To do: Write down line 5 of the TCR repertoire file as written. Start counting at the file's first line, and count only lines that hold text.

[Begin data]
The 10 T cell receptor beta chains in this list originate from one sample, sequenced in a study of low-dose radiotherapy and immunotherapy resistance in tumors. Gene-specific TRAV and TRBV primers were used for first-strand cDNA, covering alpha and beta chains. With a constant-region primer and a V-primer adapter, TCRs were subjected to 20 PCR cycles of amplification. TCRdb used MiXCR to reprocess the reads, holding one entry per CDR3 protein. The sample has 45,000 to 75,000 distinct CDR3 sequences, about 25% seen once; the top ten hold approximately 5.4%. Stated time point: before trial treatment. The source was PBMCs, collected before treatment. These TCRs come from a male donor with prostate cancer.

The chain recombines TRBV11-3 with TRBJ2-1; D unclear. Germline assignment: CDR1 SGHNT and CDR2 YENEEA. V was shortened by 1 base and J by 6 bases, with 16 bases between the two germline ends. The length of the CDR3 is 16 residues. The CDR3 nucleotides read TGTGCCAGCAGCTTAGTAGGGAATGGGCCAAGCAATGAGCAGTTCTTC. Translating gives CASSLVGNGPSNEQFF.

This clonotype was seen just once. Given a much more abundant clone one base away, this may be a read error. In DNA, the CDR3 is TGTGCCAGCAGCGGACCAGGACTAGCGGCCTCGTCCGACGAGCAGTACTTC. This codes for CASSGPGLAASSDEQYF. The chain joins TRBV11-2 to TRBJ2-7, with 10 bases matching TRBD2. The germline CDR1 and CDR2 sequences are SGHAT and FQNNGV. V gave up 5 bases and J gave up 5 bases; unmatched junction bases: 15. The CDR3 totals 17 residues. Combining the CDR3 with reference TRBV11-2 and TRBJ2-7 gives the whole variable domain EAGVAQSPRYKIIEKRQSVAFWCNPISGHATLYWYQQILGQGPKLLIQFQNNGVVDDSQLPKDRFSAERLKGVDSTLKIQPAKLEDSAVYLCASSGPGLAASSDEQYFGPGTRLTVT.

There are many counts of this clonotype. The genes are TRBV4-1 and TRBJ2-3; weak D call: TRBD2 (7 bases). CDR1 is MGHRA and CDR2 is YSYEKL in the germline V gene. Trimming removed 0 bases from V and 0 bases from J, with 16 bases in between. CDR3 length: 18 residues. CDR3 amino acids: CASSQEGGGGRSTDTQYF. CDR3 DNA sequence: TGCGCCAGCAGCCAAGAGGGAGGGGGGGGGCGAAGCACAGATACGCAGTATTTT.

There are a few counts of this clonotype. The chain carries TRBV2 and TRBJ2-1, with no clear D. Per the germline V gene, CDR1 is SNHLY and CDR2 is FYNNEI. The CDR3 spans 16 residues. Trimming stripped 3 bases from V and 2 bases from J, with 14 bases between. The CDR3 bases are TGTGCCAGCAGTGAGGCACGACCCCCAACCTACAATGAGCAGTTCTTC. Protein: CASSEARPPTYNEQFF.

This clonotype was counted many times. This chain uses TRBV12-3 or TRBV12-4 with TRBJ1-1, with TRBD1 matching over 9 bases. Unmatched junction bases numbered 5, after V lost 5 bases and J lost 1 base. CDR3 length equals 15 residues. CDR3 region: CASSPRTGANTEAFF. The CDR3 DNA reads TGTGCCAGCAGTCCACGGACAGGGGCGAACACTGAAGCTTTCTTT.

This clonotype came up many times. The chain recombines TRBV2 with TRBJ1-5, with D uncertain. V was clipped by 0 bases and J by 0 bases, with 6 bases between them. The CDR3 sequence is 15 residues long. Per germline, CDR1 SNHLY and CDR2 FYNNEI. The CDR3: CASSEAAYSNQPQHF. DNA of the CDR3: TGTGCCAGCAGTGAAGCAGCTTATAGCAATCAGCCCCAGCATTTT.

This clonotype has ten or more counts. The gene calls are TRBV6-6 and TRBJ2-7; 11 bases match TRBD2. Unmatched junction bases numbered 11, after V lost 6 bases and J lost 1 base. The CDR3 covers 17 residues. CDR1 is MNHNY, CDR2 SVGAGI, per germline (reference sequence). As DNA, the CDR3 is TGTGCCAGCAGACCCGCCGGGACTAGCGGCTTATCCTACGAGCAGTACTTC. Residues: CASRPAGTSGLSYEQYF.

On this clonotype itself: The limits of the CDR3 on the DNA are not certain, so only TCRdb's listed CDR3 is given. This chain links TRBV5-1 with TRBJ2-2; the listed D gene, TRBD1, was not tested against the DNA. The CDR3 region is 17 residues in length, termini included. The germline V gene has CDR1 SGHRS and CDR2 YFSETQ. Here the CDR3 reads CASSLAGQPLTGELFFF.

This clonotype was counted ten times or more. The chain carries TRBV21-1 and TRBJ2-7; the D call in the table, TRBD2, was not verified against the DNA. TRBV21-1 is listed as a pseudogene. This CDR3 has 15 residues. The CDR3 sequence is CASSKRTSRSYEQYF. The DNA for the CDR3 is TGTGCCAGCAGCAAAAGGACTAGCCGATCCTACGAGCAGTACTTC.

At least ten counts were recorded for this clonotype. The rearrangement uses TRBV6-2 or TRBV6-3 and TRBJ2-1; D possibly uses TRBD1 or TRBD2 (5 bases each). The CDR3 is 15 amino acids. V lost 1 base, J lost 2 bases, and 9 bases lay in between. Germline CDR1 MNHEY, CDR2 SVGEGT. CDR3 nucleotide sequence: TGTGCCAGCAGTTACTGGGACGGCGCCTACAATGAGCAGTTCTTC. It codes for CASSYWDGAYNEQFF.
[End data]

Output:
There are a few counts of this clonotype. The chain carries TRBV2 and TRBJ2-1, with no clear D. Per the germline V gene, CDR1 is SNHLY and CDR2 is FYNNEI. The CDR3 spans 16 residues. Trimming stripped 3 bases from V and 2 bases from J, with 14 bases between. The CDR3 bases are TGTGCCAGCAGTGAGGCACGACCCCCAACCTACAATGAGCAGTTCTTC. Protein: CASSEARPPTYNEQFF.